• The maximum amount that can be invested by a single person in each offering will be $2,500 (rather than the $1,500 limit applicable in a number of provinces under the old regime) or $10,000 if a registered dealer has provided advice to the investor in connection with the offering.
  • The definition of “eligible security” will include shares in the capital of an association, removing some of the barriers for federal or provincial cooperatives or associations wishing to crowdfund their operations.
  • Crowdfunding issuers will be subject to statutory liability under securities law if their offering document contains misrepresentations. In contrast, the old regime did not provide for express statutory liability for misrepresentations and did not require crowdfunding issuers to provide contractual rights to investors, effectively limiting investor recourse to those rights and remedies available under common law or civil law.
  • There will be a “blind pool ban” under which the prospectus exemption will not be available to companies engaged in the identification and evaluation of assets or businesses for the purpose of investing in, merging with or acquiring them, or subscribing for or acquiring securities of one or more other companies. In the CSA’s view, other programs, such as the TSX Venture Exchange Capital Pool Program, allow investors to invest in these companies and provide them with greater protection.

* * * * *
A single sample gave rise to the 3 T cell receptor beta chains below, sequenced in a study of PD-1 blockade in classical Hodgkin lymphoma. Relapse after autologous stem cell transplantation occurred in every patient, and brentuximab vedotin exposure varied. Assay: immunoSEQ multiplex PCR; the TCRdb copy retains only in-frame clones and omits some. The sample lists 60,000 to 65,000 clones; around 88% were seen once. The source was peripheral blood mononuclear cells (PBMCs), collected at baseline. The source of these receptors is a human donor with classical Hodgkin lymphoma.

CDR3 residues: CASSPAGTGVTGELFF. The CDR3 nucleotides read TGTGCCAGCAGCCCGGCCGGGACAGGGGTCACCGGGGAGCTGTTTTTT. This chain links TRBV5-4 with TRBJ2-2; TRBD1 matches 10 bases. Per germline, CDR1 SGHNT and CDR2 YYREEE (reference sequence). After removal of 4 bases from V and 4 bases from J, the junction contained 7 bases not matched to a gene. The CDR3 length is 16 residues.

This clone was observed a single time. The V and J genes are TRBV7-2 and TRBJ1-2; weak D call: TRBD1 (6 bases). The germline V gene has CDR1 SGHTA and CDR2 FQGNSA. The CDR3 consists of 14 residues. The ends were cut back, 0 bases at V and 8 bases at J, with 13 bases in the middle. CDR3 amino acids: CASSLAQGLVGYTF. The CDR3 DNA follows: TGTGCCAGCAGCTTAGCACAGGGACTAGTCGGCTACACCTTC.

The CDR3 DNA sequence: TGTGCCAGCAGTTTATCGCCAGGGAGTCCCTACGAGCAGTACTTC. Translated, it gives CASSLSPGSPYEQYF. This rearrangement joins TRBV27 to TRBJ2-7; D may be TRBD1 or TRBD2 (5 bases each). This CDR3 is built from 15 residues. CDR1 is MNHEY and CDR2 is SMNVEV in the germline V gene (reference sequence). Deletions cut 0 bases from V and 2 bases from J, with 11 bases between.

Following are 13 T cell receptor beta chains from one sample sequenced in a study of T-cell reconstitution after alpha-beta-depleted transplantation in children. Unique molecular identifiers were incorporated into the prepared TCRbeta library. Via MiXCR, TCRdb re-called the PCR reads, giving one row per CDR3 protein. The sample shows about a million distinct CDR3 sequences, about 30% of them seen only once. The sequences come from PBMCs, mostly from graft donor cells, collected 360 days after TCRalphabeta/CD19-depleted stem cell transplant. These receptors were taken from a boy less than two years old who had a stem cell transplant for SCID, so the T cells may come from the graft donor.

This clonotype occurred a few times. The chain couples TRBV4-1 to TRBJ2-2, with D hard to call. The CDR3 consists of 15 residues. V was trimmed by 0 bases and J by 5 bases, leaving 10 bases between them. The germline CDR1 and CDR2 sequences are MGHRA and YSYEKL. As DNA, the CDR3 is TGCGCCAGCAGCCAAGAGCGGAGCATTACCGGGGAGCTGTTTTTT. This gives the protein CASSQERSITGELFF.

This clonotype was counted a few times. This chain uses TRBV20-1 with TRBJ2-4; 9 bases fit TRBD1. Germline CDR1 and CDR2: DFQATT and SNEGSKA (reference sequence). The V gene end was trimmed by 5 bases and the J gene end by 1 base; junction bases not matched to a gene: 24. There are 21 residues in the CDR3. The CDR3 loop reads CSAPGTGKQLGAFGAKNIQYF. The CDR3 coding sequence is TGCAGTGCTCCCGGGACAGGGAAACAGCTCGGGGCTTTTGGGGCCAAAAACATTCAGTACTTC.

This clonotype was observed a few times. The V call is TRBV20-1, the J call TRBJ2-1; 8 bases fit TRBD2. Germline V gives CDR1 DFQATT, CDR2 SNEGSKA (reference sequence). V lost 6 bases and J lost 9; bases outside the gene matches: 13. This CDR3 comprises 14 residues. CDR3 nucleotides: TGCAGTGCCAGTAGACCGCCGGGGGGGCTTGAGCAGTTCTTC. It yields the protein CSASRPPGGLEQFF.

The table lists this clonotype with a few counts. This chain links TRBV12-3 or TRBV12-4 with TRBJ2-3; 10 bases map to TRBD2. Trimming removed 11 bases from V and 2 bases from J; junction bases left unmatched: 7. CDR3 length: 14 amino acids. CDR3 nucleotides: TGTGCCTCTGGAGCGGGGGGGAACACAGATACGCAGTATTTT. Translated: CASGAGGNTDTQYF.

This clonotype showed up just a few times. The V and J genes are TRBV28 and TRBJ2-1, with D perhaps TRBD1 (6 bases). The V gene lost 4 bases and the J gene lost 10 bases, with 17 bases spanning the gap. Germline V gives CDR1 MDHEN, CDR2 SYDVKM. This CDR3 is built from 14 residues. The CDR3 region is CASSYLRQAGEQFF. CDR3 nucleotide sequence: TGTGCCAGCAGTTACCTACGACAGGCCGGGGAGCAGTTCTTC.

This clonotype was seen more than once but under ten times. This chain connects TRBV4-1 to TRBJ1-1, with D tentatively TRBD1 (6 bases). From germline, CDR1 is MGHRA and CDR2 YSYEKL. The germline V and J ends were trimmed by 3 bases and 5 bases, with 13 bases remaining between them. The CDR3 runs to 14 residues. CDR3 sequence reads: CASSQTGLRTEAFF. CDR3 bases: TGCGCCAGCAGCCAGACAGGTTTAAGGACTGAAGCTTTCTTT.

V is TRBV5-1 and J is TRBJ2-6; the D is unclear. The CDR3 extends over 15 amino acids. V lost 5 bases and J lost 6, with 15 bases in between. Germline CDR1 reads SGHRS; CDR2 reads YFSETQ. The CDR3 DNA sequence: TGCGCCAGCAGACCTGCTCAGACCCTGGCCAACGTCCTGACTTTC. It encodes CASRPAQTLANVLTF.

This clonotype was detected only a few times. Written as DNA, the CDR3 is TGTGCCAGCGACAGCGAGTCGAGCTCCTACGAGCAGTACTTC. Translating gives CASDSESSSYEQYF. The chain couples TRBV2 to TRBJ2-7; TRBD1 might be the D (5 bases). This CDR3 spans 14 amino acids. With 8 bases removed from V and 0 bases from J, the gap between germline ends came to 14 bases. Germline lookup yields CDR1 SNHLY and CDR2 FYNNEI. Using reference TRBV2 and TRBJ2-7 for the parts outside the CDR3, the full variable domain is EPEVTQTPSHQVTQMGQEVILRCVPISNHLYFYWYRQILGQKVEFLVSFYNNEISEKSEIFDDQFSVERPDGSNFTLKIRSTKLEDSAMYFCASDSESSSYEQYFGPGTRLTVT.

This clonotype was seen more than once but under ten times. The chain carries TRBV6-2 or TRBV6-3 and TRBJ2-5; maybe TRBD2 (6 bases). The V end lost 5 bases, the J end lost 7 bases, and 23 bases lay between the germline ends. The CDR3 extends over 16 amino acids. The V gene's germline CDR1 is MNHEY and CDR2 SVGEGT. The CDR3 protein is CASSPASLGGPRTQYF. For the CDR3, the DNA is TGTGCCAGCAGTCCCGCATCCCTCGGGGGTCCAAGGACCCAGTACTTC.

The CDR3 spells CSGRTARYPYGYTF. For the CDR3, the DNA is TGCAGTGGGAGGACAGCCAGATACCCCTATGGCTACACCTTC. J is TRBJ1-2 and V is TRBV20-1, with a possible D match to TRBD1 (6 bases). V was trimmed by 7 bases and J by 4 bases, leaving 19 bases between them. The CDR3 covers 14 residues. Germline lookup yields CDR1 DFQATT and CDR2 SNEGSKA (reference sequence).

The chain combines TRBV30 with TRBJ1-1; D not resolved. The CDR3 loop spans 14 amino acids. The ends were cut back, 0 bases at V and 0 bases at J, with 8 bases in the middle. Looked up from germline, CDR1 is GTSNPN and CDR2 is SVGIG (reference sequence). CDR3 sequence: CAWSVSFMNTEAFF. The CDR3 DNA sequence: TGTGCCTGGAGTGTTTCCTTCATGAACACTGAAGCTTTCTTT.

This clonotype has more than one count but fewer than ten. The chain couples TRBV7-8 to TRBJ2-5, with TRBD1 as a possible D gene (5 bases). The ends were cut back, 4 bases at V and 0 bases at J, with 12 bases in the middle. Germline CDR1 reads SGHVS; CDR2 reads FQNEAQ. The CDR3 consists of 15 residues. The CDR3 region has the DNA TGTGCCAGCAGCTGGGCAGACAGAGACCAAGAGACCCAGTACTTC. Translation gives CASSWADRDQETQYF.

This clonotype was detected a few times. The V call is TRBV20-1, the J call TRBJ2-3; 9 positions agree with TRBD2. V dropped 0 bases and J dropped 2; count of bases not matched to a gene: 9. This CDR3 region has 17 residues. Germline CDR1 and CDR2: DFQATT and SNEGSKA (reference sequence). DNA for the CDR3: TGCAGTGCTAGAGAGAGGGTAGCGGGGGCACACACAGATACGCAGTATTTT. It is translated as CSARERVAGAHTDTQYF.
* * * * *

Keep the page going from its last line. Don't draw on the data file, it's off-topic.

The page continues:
• Funding portals relying on the registration exemption will have to certify on a semi-annual basis that they have sufficient financial resources to continue operations for the next six months (as opposed to 12 months under the old regime).


The harmonization of rules for crowdfunding across Canada will likely be welcomed by emerging companies and industry professionals in the private capital markets. With advances in technology, many smaller Canadian companies have built extraprovincial businesses and are looking for ways to reach investors across Canada. A harmonized crowdfunding regime and an increase in the maximum amounts that can be raised under the new rules should help increase access to capital for startup companies and provide an alternative means of raising funds to help sustain their operations.

1 CSA Notice of Publication of National Instrument 45-110 Start-up Crowdfunding Registration and Prospectus Exemptions, June 23, 2021, Annex B – List of Commenters and Summary of Comments and Responses, page 10.